Engineering may seem like a broad term, so I’ll be more specific when it comes to what I expect out of Fujifilm. It relates largely to what they say they can fit in their bodies:
When you compare the X-T3 to the A7iii and A7Riii they are similar body sizes, the X-T3 is larger in some areas, the A7 is larger in others, but overall, the dimensions are pretty similar. The fact that Sony has managed to fit a full frame sensor, IBIS and a battery that has twice the capacity in a camera the same size as the X-T3 is a massive achievement from Sony, and one that Fujifilm can learn from. The X-T3 should have IBIS and it should have a bigger battery. If Sony can do it and do it with a full frame camera, there is no reason why Fujifilm can’t do it with an APS-C body.
For those who have never used a Sony camera, the feature set is amazing but it has a menu system that feels like it was designed by a 18yr old crack addict after mixing LSD and Heroine and 72 hours of sleep deprivation. That’s what I would assume occured, as it seems to follow a pattern that not even a military cryptographer could resolve.
To make matters worse, Sony has made the obscure decision to make the navigation path down, across, down, across, in a way that still has you confused no matter how you get used to it. There are options shifted all over the place, flash settings in more than one place.
There is one thing that many Fujifilm users agree on when it comes to things that Fujifilm get horribly wrong, and that is the stock hoods. You can buy the more expensive metal square hoods for an additional $100, but why should you have to with a lens that cost $1000. Worse yet, in some cases there are no alternative options like the XF50-140mm.
Hey Tamron Australia and Manfrotto Australia. Great products, I have some from both of you and I really like them. I love my Tamron 28-75 and my Manfrotto Tripod but very soon I won’t, because they won’t be part of my gear selection. My Tamron will be replaced by a Sony 24-70 and the Manfrotto will be replaced by something else, probably not a Gitzo because it’s the same company.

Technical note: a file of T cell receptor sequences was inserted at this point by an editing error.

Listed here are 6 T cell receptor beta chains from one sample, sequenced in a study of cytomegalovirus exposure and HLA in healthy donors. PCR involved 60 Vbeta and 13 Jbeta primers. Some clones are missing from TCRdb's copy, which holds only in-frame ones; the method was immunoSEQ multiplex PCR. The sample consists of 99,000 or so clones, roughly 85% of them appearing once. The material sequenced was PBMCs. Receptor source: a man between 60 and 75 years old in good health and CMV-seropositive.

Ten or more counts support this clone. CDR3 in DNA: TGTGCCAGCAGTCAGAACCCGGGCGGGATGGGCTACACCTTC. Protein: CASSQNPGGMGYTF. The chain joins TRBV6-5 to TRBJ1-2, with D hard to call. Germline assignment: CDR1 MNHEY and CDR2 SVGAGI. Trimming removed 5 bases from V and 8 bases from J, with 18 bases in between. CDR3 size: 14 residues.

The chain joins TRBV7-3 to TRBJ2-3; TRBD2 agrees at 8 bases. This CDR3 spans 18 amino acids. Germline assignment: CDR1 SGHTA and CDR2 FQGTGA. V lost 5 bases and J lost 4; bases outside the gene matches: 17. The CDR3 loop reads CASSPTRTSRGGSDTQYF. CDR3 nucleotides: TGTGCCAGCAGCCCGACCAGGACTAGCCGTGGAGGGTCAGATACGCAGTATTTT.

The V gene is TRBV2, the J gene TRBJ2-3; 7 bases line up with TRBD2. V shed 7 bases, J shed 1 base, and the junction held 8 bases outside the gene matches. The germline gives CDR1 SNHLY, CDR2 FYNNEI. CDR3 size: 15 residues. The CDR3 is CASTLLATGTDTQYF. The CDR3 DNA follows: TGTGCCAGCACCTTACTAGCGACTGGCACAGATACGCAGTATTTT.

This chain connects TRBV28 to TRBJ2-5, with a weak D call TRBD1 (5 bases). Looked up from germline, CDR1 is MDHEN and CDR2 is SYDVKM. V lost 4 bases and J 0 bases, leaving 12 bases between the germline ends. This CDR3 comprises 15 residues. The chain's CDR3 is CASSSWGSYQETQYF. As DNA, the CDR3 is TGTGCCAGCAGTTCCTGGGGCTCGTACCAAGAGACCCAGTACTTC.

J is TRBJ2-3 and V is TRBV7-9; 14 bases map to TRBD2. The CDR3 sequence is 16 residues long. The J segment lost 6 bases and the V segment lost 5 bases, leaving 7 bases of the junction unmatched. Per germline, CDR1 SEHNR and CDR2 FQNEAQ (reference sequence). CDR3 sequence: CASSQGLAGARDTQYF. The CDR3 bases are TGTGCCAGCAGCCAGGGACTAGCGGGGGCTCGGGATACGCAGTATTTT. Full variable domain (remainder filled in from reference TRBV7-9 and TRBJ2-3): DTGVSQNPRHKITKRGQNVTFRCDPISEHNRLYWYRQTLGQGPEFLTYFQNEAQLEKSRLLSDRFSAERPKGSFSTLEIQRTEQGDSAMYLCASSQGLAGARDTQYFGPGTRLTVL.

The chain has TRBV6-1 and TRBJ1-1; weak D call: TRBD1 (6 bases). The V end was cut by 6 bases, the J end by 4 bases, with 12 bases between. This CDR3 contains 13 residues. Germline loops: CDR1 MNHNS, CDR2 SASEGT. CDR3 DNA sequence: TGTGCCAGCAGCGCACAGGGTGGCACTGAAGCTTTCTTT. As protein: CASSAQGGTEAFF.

Creative Melbourne is a new Facebook group I was invited to join for a model shoot a couple of weeks ago. It was a speed dating style shoot where they organise multiple models and photographers and where you spend some time with each model over a series of locations and about 5 hours, in some cases sharing a model with one or more photographers.
Last week I picked on Fujifilm in first of the Sony vs Fujifilm series; Today, it’s Sony’s turn to feel the heat. The topic this week is “Kaizen” which is the Japanese word for “continuous improvement” or “good change”, I’m not 100% sure because different website say different things and I’m too lazy to research the exact translation.
“Kaizen” as a concept in the case of Fujifilm, is a series of firmware updates Fujifilm continues to put out for years after a camera is released to improve the functionality of the camera subject to the limitations of the hardware, something none of the other manufacturers I’m aware of do, where most of the firmware updates are solely to fix bugs and in some cases, not at all. As far as I know, the A7rii hasn’t had the star-eater issue fixed, somewhat of a disgrace if you’re an astro shooter.
On occasion I take my kids out to the local skate park as they love riding their scooters and skateboards there. I ride a board myself, but I’m too old to do anything more than kickflips and heel flips.